I have an array like this:

Array ( 
[0] => Array ( [id] => 1000 [enroller_id] => 1005) 

[1] => Array ( [id] => 1005 [enroller_id] =>) 

[2] => Array ( [id] => 1101 [enroller_id] => 1000 ) 

[3] => Array ( [id] => 1111 [enroller_id] => 1000 ) 

I want to create hierarchy array like this:

[1005] => Array(
               [1000] => Array(
                              [1101] => ...
                              [1111] => ...

Can you help me? I think that it is a recursion.


This will do what you want, except it does not put the first element (1005) in the array:

function create_array($number, $data)
    $result = array();
    foreach ($data as $row)
        if ($row['enroller_id'] == $number)
            $result[$row['id']] = create_array($row['id'], $data);
    return $result;

print_r(create_array(1005, $data));


    [1000] => Array
            [1101] => Array ()
            [1111] => Array ()
  • 1
    Thanks. It is ideal solution! – Alex Pliutau Sep 23 '10 at 9:23
  • How do we magically know 1005? And shouldn't it be in the result? – Wrikken Sep 23 '10 at 9:37
  • 1005 should be replaced with null, and then it would work. And as often is the case, the recursion is simple but causes excessive iterations. – Matthew Sep 23 '10 at 9:43
  • +1, great recursion now i can make dynamic nested array easily. – Joko Wandiro Oct 26 '11 at 14:27
//$paths is an array of references, in which _every_ item will sit at 'root'
//level, but also as a reference as a child to it's parent.

//initialize location of parentless / root items:
$paths = array('N'=>array());

foreach($items as $item){
    //$target is the parent-id, or 'N' if we are a root node
    $target = isset($item['enroller_id']) && !empty($item['enroller_id']) ? $item['enroller_id'] :'N';

    //if the parent is not yet in the paths array, make an entry for it
    if(!isset($paths[$target]))      $paths[$target] = array();

    //if this item is not yet in the array (the previous statement could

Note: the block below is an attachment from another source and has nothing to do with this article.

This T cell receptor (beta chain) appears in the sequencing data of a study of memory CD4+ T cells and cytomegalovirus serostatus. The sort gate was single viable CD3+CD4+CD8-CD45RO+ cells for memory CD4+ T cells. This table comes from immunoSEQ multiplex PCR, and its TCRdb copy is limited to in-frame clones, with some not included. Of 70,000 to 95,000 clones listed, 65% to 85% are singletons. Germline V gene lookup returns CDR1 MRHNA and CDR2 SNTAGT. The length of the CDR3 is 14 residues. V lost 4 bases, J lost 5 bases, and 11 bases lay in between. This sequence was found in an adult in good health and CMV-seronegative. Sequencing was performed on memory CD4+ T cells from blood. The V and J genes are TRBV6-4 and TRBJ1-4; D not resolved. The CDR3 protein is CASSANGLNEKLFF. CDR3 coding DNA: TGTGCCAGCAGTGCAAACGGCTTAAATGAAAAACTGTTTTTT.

//already have inserted it, make an array(
    if(!isset($paths[$item['id']]))  $paths[$item['id']] = array();

    //add the current item as a reference to it's parent
    $paths[$target][$item['id']] =  &$paths[$item['id']];

    //Setting it as a reference has this consequence:
    //   when adding an item to the $paths[$id] array, it will 
    //   automatically be added to $paths[$parent][$id], as 
    //   both $paths[$id] & $paths[$parent][$id] point to the same
    //   location in memory.
    //   This goes to infinite depth: if $foo is a child of $id, and you
    //   add a node to it, it will be in
    //   $paths[$foo]               = array($child);
    //   $paths[$id][[$foo]         = array($child);
    //   $paths[$parent][$id][$foo] = array($child);
    //   Altering an item at any location in paths / the tree will alter it anywhere
    //   in the paths / tree, unsetting it anywhere only unset the data at that location, 
    //   other locations will still have the same data (and the data will keep 
    //   existing until the last reference is unset())

//we are only interested in the 'root' nodes (all other nodes should be subnodes
//in this tree
$tree = $paths['N'];
//remove all unused references in the $paths array
//do remember to do this: cleaning up references is important
//tree is now an array of 'normal' values (i.e. only 1 reference to each datapoint exists

Don't forget to unset paths: references can really bite you with difficult to trace errors if you don't take proper care.

  • It's just linking current node and its parent node on every iteration. At the start, you just have two orphaned nodes. Eventually they get linked together until you've got the final tree. The only side effect is that unrooted nodes will be silently ignored, but that's not really a fault of the algorithm. – Matthew Sep 23 '10 at 9:31
  • Added comments to the solution for an explanation. @Alexander.Plutov : care to tell me why? No data-duplication, only one loop, pretty efficient, and no references lying around at the end. As an extra bonus, order of items does not matter: you can have a child in the input long before the parent, and it will still work. – Wrikken Sep 23 '10 at 9:39
  • It's not that clear cut. Although this solution is quite hard to understand, it only loops through the array once. This makes it much faster than the recursive solution if you have a big tree. – Sjoerd Sep 23 '10 at 9:40
  • The best way to have a fast application is to use proper algorithms. This was the first solution that came to my mind. Seems almost trivial... – Matthew Sep 23 '10 at 9:48
  • It is IMHO only not 'clear cut' if one doesn't know what references are. Sadly, this is not always the case for PHP programmers, but I'm of the opinion they should know about those. Not understanding the basics of a language is no reason to alter answers for me personally. Yes, write clearly legible code, and minor performance hits can be taken to make code more clear & maintainable, but in my opinion that isn't the case here. – Wrikken Sep 23 '10 at 9:53

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